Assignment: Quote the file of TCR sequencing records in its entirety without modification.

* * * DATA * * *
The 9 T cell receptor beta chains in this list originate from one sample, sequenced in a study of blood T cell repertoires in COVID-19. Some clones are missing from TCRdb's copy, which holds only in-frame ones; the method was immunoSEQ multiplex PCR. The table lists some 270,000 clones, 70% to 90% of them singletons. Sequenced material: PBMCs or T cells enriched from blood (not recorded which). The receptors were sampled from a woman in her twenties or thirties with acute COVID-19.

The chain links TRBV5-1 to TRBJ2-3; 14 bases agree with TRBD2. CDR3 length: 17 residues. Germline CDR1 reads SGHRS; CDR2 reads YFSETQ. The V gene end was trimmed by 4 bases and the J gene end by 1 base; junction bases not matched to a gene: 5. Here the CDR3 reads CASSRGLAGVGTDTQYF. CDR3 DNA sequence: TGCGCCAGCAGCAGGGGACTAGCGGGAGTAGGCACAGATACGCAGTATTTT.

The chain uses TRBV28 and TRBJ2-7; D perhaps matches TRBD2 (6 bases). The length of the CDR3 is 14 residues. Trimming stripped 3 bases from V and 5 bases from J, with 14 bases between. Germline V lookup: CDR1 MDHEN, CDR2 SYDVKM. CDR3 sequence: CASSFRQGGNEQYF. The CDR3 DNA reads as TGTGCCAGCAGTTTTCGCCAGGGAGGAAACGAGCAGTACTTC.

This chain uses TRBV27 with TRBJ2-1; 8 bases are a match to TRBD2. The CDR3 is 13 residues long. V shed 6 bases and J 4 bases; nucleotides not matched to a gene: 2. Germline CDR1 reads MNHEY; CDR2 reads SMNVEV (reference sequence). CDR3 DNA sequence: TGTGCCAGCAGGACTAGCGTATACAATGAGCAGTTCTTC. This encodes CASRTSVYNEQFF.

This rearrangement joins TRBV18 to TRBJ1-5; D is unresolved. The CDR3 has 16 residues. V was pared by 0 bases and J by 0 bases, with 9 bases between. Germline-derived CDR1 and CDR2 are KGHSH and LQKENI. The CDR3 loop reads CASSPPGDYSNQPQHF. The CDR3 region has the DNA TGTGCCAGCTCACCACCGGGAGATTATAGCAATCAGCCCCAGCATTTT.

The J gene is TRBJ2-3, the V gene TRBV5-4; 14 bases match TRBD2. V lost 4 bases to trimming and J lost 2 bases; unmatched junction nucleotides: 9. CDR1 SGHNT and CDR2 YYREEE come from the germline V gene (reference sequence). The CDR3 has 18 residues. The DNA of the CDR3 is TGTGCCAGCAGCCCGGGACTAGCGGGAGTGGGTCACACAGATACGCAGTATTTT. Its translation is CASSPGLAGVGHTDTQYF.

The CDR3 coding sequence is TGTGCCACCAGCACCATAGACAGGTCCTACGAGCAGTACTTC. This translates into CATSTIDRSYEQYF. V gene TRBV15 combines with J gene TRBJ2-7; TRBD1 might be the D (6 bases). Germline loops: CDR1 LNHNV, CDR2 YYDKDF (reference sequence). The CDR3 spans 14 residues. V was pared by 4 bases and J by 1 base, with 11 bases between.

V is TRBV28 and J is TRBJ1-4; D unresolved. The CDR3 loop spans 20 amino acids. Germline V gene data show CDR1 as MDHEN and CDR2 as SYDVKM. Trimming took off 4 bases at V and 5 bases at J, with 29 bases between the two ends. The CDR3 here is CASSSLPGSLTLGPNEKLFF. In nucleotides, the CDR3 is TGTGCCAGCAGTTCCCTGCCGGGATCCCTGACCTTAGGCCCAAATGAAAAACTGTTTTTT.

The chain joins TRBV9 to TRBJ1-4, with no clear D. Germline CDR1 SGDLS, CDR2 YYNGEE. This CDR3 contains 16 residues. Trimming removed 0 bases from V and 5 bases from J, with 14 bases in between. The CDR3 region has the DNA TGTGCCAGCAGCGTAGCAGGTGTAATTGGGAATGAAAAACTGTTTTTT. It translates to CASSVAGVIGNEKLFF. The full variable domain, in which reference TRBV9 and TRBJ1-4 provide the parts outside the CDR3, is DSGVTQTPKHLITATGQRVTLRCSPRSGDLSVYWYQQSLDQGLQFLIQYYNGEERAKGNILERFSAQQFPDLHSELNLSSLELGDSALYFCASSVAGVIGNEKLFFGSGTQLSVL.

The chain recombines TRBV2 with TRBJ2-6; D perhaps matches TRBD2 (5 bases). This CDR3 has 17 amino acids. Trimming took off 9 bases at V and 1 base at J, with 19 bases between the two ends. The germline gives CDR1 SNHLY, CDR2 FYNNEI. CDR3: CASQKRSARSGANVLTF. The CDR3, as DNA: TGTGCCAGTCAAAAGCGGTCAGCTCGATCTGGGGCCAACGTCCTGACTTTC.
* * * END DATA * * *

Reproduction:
The 9 T cell receptor beta chains in this list originate from one sample, sequenced in a study of blood T cell repertoires in COVID-19. Some clones are missing from TCRdb's copy, which holds only in-frame ones; the method was immunoSEQ multiplex PCR. The table lists some 270,000 clones, 70% to 90% of them singletons. Sequenced material: PBMCs or T cells enriched from blood (not recorded which). The receptors were sampled from a woman in her twenties or thirties with acute COVID-19.

The chain links TRBV5-1 to TRBJ2-3; 14 bases agree with TRBD2. CDR3 length: 17 residues. Germline CDR1 reads SGHRS; CDR2 reads YFSETQ. The V gene end was trimmed by 4 bases and the J gene end by 1 base; junction bases not matched to a gene: 5. Here the CDR3 reads CASSRGLAGVGTDTQYF. CDR3 DNA sequence: TGCGCCAGCAGCAGGGGACTAGCGGGAGTAGGCACAGATACGCAGTATTTT.

The chain uses TRBV28 and TRBJ2-7; D perhaps matches TRBD2 (6 bases). The length of the CDR3 is 14 residues. Trimming stripped 3 bases from V and 5 bases from J, with 14 bases between. Germline V lookup: CDR1 MDHEN, CDR2 SYDVKM. CDR3 sequence: CASSFRQGGNEQYF. The CDR3 DNA reads as TGTGCCAGCAGTTTTCGCCAGGGAGGAAACGAGCAGTACTTC.

This chain uses TRBV27 with TRBJ2-1; 8 bases are a match to TRBD2. The CDR3 is 13 residues long. V shed 6 bases and J 4 bases; nucleotides not matched to a gene: 2. Germline CDR1 reads MNHEY; CDR2 reads SMNVEV (reference sequence). CDR3 DNA sequence: TGTGCCAGCAGGACTAGCGTATACAATGAGCAGTTCTTC. This encodes CASRTSVYNEQFF.

This rearrangement joins TRBV18 to TRBJ1-5; D is unresolved. The CDR3 has 16 residues. V was pared by 0 bases and J by 0 bases, with 9 bases between. Germline-derived CDR1 and CDR2 are KGHSH and LQKENI. The CDR3 loop reads CASSPPGDYSNQPQHF. The CDR3 region has the DNA TGTGCCAGCTCACCACCGGGAGATTATAGCAATCAGCCCCAGCATTTT.

The J gene is TRBJ2-3, the V gene TRBV5-4; 14 bases match TRBD2. V lost 4 bases to trimming and J lost 2 bases; unmatched junction nucleotides: 9. CDR1 SGHNT and CDR2 YYREEE come from the germline V gene (reference sequence). The CDR3 has 18 residues. The DNA of the CDR3 is TGTGCCAGCAGCCCGGGACTAGCGGGAGTGGGTCACACAGATACGCAGTATTTT. Its translation is CASSPGLAGVGHTDTQYF.

The CDR3 coding sequence is TGTGCCACCAGCACCATAGACAGGTCCTACGAGCAGTACTTC. This translates into CATSTIDRSYEQYF. V gene TRBV15 combines with J gene TRBJ2-7; TRBD1 might be the D (6 bases). Germline loops: CDR1 LNHNV, CDR2 YYDKDF (reference sequence). The CDR3 spans 14 residues. V was pared by 4 bases and J by 1 base, with 11 bases between.

V is TRBV28 and J is TRBJ1-4; D unresolved. The CDR3 loop spans 20 amino acids. Germline V gene data show CDR1 as MDHEN and CDR2 as SYDVKM. Trimming took off 4 bases at V and 5 bases at J, with 29 bases between the two ends. The CDR3 here is CASSSLPGSLTLGPNEKLFF. In nucleotides, the CDR3 is TGTGCCAGCAGTTCCCTGCCGGGATCCCTGACCTTAGGCCCAAATGAAAAACTGTTTTTT.

The chain joins TRBV9 to TRBJ1-4, with no clear D. Germline CDR1 SGDLS, CDR2 YYNGEE. This CDR3 contains 16 residues. Trimming removed 0 bases from V and 5 bases from J, with 14 bases in between. The CDR3 region has the DNA TGTGCCAGCAGCGTAGCAGGTGTAATTGGGAATGAAAAACTGTTTTTT. It translates to CASSVAGVIGNEKLFF. The full variable domain, in which reference TRBV9 and TRBJ1-4 provide the parts outside the CDR3, is DSGVTQTPKHLITATGQRVTLRCSPRSGDLSVYWYQQSLDQGLQFLIQYYNGEERAKGNILERFSAQQFPDLHSELNLSSLELGDSALYFCASSVAGVIGNEKLFFGSGTQLSVL.

The chain recombines TRBV2 with TRBJ2-6; D perhaps matches TRBD2 (5 bases). This CDR3 has 17 amino acids. Trimming took off 9 bases at V and 1 base at J, with 19 bases between the two ends. The germline gives CDR1 SNHLY, CDR2 FYNNEI. CDR3: CASQKRSARSGANVLTF. The CDR3, as DNA: TGTGCCAGTCAAAAGCGGTCAGCTCGATCTGGGGCCAACGTCCTGACTTTC.